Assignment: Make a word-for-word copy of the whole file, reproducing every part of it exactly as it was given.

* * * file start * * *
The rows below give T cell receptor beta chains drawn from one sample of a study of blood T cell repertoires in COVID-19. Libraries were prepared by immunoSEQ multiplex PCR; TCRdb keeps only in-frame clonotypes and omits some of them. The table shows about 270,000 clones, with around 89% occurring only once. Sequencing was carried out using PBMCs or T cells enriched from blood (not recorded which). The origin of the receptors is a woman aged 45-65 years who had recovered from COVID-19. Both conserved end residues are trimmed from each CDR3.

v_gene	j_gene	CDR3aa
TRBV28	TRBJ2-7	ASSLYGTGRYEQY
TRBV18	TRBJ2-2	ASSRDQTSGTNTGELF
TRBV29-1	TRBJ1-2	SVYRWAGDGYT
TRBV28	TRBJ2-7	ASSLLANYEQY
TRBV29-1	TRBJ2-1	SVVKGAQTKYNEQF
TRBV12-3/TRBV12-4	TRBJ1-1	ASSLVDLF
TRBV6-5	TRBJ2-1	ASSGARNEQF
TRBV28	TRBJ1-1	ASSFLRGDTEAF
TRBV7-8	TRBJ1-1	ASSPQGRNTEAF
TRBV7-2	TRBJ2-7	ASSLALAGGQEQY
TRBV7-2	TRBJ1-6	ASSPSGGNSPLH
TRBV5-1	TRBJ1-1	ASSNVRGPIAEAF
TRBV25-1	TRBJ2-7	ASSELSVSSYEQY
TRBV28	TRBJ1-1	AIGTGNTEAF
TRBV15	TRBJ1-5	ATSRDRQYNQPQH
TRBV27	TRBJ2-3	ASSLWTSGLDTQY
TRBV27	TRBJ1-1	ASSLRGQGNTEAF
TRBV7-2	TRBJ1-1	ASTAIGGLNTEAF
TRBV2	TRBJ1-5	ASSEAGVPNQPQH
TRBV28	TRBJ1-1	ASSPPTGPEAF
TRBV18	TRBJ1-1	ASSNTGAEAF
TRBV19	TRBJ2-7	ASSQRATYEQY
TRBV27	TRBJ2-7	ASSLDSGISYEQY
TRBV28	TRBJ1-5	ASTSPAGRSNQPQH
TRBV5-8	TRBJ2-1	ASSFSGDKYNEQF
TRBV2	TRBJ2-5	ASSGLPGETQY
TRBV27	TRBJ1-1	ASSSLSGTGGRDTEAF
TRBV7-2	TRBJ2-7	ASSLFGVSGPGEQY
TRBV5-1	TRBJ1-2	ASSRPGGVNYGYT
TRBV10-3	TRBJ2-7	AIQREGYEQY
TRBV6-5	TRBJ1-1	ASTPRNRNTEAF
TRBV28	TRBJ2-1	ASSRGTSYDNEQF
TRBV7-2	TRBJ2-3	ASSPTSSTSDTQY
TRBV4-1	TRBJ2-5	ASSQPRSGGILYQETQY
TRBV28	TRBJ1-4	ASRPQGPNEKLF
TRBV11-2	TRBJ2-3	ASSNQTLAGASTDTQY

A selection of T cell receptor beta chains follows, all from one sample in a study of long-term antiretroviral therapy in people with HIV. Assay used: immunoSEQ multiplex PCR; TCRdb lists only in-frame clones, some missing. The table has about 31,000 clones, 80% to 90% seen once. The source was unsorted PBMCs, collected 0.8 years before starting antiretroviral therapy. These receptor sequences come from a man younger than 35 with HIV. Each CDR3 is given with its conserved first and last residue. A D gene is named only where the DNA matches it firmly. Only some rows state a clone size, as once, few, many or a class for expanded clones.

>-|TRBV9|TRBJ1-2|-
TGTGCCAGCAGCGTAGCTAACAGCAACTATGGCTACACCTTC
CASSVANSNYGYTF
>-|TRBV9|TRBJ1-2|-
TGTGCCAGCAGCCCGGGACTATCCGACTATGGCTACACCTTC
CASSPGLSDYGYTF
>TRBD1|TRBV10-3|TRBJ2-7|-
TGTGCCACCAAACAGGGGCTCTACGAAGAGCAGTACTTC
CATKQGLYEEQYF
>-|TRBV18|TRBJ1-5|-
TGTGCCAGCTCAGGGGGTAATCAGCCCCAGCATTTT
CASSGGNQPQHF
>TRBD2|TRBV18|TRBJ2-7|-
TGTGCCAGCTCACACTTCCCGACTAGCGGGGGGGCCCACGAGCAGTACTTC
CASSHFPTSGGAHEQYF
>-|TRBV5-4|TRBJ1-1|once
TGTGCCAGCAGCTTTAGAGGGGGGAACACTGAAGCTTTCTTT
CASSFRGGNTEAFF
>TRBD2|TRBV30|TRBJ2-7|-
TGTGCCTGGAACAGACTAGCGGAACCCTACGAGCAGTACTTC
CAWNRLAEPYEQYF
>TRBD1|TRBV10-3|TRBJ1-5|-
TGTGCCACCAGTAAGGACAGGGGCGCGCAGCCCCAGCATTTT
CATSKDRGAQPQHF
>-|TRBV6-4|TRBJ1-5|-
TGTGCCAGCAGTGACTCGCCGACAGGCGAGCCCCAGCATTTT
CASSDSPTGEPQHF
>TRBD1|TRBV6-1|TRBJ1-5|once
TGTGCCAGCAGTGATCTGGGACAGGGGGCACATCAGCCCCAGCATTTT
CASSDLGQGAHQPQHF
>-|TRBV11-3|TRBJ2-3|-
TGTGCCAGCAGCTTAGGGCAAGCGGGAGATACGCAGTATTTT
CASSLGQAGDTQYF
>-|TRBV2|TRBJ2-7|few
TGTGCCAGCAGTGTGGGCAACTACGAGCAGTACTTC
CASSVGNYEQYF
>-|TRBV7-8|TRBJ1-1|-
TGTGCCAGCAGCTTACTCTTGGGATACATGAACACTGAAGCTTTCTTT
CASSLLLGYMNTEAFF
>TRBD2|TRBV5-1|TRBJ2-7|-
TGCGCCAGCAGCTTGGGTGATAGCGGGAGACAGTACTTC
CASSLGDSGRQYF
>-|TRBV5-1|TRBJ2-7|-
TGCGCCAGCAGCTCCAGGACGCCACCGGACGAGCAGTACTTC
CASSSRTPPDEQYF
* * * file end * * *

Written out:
The rows below give T cell receptor beta chains drawn from one sample of a study of blood T cell repertoires in COVID-19. Libraries were prepared by immunoSEQ multiplex PCR; TCRdb keeps only in-frame clonotypes and omits some of them. The table shows about 270,000 clones, with around 89% occurring only once. Sequencing was carried out using PBMCs or T cells enriched from blood (not recorded which). The origin of the receptors is a woman aged 45-65 years who had recovered from COVID-19. Both conserved end residues are trimmed from each CDR3.

v_gene	j_gene	CDR3aa
TRBV28	TRBJ2-7	ASSLYGTGRYEQY
TRBV18	TRBJ2-2	ASSRDQTSGTNTGELF
TRBV29-1	TRBJ1-2	SVYRWAGDGYT
TRBV28	TRBJ2-7	ASSLLANYEQY
TRBV29-1	TRBJ2-1	SVVKGAQTKYNEQF
TRBV12-3/TRBV12-4	TRBJ1-1	ASSLVDLF
TRBV6-5	TRBJ2-1	ASSGARNEQF
TRBV28	TRBJ1-1	ASSFLRGDTEAF
TRBV7-8	TRBJ1-1	ASSPQGRNTEAF
TRBV7-2	TRBJ2-7	ASSLALAGGQEQY
TRBV7-2	TRBJ1-6	ASSPSGGNSPLH
TRBV5-1	TRBJ1-1	ASSNVRGPIAEAF
TRBV25-1	TRBJ2-7	ASSELSVSSYEQY
TRBV28	TRBJ1-1	AIGTGNTEAF
TRBV15	TRBJ1-5	ATSRDRQYNQPQH
TRBV27	TRBJ2-3	ASSLWTSGLDTQY
TRBV27	TRBJ1-1	ASSLRGQGNTEAF
TRBV7-2	TRBJ1-1	ASTAIGGLNTEAF
TRBV2	TRBJ1-5	ASSEAGVPNQPQH
TRBV28	TRBJ1-1	ASSPPTGPEAF
TRBV18	TRBJ1-1	ASSNTGAEAF
TRBV19	TRBJ2-7	ASSQRATYEQY
TRBV27	TRBJ2-7	ASSLDSGISYEQY
TRBV28	TRBJ1-5	ASTSPAGRSNQPQH
TRBV5-8	TRBJ2-1	ASSFSGDKYNEQF
TRBV2	TRBJ2-5	ASSGLPGETQY
TRBV27	TRBJ1-1	ASSSLSGTGGRDTEAF
TRBV7-2	TRBJ2-7	ASSLFGVSGPGEQY
TRBV5-1	TRBJ1-2	ASSRPGGVNYGYT
TRBV10-3	TRBJ2-7	AIQREGYEQY
TRBV6-5	TRBJ1-1	ASTPRNRNTEAF
TRBV28	TRBJ2-1	ASSRGTSYDNEQF
TRBV7-2	TRBJ2-3	ASSPTSSTSDTQY
TRBV4-1	TRBJ2-5	ASSQPRSGGILYQETQY
TRBV28	TRBJ1-4	ASRPQGPNEKLF
TRBV11-2	TRBJ2-3	ASSNQTLAGASTDTQY

A selection of T cell receptor beta chains follows, all from one sample in a study of long-term antiretroviral therapy in people with HIV. Assay used: immunoSEQ multiplex PCR; TCRdb lists only in-frame clones, some missing. The table has about 31,000 clones, 80% to 90% seen once. The source was unsorted PBMCs, collected 0.8 years before starting antiretroviral therapy. These receptor sequences come from a man younger than 35 with HIV. Each CDR3 is given with its conserved first and last residue. A D gene is named only where the DNA matches it firmly. Only some rows state a clone size, as once, few, many or a class for expanded clones.

>-|TRBV9|TRBJ1-2|-
TGTGCCAGCAGCGTAGCTAACAGCAACTATGGCTACACCTTC
CASSVANSNYGYTF
>-|TRBV9|TRBJ1-2|-
TGTGCCAGCAGCCCGGGACTATCCGACTATGGCTACACCTTC
CASSPGLSDYGYTF
>TRBD1|TRBV10-3|TRBJ2-7|-
TGTGCCACCAAACAGGGGCTCTACGAAGAGCAGTACTTC
CATKQGLYEEQYF
>-|TRBV18|TRBJ1-5|-
TGTGCCAGCTCAGGGGGTAATCAGCCCCAGCATTTT
CASSGGNQPQHF
>TRBD2|TRBV18|TRBJ2-7|-
TGTGCCAGCTCACACTTCCCGACTAGCGGGGGGGCCCACGAGCAGTACTTC
CASSHFPTSGGAHEQYF
>-|TRBV5-4|TRBJ1-1|once
TGTGCCAGCAGCTTTAGAGGGGGGAACACTGAAGCTTTCTTT
CASSFRGGNTEAFF
>TRBD2|TRBV30|TRBJ2-7|-
TGTGCCTGGAACAGACTAGCGGAACCCTACGAGCAGTACTTC
CAWNRLAEPYEQYF
>TRBD1|TRBV10-3|TRBJ1-5|-
TGTGCCACCAGTAAGGACAGGGGCGCGCAGCCCCAGCATTTT
CATSKDRGAQPQHF
>-|TRBV6-4|TRBJ1-5|-
TGTGCCAGCAGTGACTCGCCGACAGGCGAGCCCCAGCATTTT
CASSDSPTGEPQHF
>TRBD1|TRBV6-1|TRBJ1-5|once
TGTGCCAGCAGTGATCTGGGACAGGGGGCACATCAGCCCCAGCATTTT
CASSDLGQGAHQPQHF
>-|TRBV11-3|TRBJ2-3|-
TGTGCCAGCAGCTTAGGGCAAGCGGGAGATACGCAGTATTTT
CASSLGQAGDTQYF
>-|TRBV2|TRBJ2-7|few
TGTGCCAGCAGTGTGGGCAACTACGAGCAGTACTTC
CASSVGNYEQYF
>-|TRBV7-8|TRBJ1-1|-
TGTGCCAGCAGCTTACTCTTGGGATACATGAACACTGAAGCTTTCTTT
CASSLLLGYMNTEAFF
>TRBD2|TRBV5-1|TRBJ2-7|-
TGCGCCAGCAGCTTGGGTGATAGCGGGAGACAGTACTTC
CASSLGDSGRQYF
>-|TRBV5-1|TRBJ2-7|-
TGCGCCAGCAGCTCCAGGACGCCACCGGACGAGCAGTACTTC
CASSSRTPPDEQYF